Again, it almost doesn’t matter what Willingham says in the body of the article; martinets will take the title and abstract and use it as a license to drill, drill, drill until the students can’t see straight.

5) Willingham talks about "Becoming an Expert". However, I insist that real expertise is nearly the opposite of automaticity. If I wanted automaticity, I would entrust the task to a robot, not to an expert. Automaticity allows you to shoot from the hip ... whereas true expertise often consists of knowing when /not/ to shoot from the hip. Anybody who had any real expertise would know that.

For example: Suppose I take a stack of documents to the patent lawyer. Do I expect automaticity? Do I expect him to write out a patent application "on the spot"? Am I going to hover over him until he does? You’ve got to be kidding. More likely he’s going to think about it for a week and then get back to me with a long list of questions. Does that make him unprofessional? I don’t think so. I’m not going to give automatic answers to his questions; I’m going to think about it for a week and then get back to him. Does that mean I am not an expert in the field? I don’t think so.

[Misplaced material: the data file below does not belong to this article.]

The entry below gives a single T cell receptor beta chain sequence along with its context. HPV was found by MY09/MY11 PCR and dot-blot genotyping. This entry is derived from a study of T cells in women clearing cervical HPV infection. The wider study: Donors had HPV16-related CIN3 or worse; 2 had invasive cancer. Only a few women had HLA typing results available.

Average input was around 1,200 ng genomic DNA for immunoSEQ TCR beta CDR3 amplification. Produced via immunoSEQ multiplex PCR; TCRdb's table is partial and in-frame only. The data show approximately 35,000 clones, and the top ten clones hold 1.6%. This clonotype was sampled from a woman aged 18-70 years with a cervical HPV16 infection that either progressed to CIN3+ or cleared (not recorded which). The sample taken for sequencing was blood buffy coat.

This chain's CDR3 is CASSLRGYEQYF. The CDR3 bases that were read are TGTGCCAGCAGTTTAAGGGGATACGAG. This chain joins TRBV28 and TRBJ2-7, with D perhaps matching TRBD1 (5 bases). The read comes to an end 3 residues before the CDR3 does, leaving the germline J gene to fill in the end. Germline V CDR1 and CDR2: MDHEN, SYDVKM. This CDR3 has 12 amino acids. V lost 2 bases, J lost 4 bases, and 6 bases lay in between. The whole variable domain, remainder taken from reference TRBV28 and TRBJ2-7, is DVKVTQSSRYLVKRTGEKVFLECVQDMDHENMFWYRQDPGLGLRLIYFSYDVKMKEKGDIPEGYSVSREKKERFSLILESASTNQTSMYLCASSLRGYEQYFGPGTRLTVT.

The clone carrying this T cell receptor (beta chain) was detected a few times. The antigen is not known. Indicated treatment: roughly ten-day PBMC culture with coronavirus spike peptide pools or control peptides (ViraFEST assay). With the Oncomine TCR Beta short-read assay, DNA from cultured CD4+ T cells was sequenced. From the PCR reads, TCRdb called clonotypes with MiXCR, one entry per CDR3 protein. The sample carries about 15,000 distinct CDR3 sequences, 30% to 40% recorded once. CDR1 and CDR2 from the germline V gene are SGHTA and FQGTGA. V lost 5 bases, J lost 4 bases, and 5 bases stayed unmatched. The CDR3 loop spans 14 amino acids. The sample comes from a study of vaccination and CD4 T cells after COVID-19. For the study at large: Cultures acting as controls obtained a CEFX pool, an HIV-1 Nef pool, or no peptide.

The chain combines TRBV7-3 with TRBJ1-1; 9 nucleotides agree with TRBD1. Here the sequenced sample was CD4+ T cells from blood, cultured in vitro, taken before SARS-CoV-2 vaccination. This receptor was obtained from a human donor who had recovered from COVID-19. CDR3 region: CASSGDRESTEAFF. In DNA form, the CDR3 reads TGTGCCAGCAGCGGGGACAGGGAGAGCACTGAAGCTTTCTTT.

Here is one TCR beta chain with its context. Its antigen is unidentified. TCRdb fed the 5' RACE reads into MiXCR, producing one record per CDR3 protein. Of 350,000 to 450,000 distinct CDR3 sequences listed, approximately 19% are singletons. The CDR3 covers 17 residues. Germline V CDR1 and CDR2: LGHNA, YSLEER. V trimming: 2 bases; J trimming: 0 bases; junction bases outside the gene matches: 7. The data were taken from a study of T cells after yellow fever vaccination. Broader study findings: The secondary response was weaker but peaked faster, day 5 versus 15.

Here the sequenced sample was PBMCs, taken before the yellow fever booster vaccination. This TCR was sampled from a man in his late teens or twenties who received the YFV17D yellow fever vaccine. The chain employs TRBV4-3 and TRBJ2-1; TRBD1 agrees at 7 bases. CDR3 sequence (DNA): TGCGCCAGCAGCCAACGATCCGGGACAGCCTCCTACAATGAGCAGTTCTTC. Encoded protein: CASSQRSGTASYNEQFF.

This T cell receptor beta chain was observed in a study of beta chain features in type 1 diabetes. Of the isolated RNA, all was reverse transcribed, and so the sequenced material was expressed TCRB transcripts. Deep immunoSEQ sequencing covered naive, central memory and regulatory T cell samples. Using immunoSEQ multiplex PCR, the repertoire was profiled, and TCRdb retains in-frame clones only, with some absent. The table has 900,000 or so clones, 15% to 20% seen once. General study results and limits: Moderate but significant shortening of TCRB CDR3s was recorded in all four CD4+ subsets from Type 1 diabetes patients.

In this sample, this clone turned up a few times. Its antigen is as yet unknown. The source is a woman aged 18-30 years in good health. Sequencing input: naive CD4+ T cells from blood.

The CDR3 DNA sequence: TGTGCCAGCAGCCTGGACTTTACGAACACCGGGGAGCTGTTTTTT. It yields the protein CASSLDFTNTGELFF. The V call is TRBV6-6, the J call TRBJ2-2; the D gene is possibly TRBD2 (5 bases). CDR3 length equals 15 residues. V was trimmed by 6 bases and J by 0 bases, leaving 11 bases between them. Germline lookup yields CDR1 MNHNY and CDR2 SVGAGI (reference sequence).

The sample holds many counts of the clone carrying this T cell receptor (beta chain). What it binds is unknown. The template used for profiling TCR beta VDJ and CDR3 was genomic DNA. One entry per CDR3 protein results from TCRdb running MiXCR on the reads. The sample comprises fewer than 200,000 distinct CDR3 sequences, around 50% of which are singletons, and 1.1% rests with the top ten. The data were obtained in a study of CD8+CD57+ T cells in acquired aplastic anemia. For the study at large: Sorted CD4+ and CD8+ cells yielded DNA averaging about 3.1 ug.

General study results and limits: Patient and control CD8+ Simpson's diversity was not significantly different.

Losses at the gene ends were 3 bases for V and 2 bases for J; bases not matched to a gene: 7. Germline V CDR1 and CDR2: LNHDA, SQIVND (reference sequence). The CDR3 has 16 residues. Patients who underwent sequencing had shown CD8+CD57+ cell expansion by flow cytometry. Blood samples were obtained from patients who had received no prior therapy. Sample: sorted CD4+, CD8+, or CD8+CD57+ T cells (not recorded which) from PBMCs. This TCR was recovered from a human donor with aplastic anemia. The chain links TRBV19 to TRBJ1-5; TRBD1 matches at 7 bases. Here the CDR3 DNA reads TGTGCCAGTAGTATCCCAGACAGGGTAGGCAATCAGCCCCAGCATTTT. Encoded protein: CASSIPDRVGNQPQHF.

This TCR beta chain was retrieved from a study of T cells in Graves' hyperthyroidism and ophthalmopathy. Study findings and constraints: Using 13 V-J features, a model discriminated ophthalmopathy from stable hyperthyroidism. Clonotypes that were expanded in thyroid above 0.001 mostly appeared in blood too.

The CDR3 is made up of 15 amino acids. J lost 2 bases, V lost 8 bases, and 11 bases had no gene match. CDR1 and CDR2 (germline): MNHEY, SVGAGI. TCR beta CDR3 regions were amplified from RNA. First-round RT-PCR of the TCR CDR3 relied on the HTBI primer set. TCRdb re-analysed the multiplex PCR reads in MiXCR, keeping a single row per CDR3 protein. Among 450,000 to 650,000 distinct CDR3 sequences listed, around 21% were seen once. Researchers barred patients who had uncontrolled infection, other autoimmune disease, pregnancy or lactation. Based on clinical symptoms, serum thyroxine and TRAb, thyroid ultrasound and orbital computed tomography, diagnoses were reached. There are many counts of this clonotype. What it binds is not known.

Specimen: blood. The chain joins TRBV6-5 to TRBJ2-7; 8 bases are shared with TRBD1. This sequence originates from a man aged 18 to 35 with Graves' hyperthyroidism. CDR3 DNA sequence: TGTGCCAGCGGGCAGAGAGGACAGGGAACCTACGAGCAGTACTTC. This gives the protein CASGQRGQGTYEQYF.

If you act automatically, any bad guy who knows how you were trained can manipulate you into making spectacularly bad decisions. There are in fact bad guys who specialize in this. Daniel Kahneman wrote a nice book discussing many of the bad things that result from over-reliance on automaticity. I heartily recommend the book. It’s well written ... but not easy to read.


Here’s another example, namely US Airways flight 1549, the one that ended up in the Hudson River. This is a case where we can sharply compare automaticity versus expertise and professionalism.

There actually were some automatons in the cockpit, notably the autopilot, the ground-proximity warning system, and the alpha-protect system. In contrast, there were also a couple of professionals in the cockpit. Take a guess: Who saved the day? The automatons, or the professionals????

a) The autopilot was not turned on at the time of the bird strike. The First Officer was hand-flying the plane. The pilots could have turned on the autopilot, but they didn’t bother, and it would not have made much difference either way. It would’ve taken about the same amount of effort to tell the autopilot what do as to just do it by hand. If they had switched it on, they would have had to switch it off about a minute later.

b) The GPWS was turned on by default, as usual. It got left on. All it did was generate unhelpful nuisance warnings. In the aftermath, the NTSB recommended adding to the emergency checklist an item about turning off the GPWS. That’s serious business. You don’t lightly add items to an emergency checklist.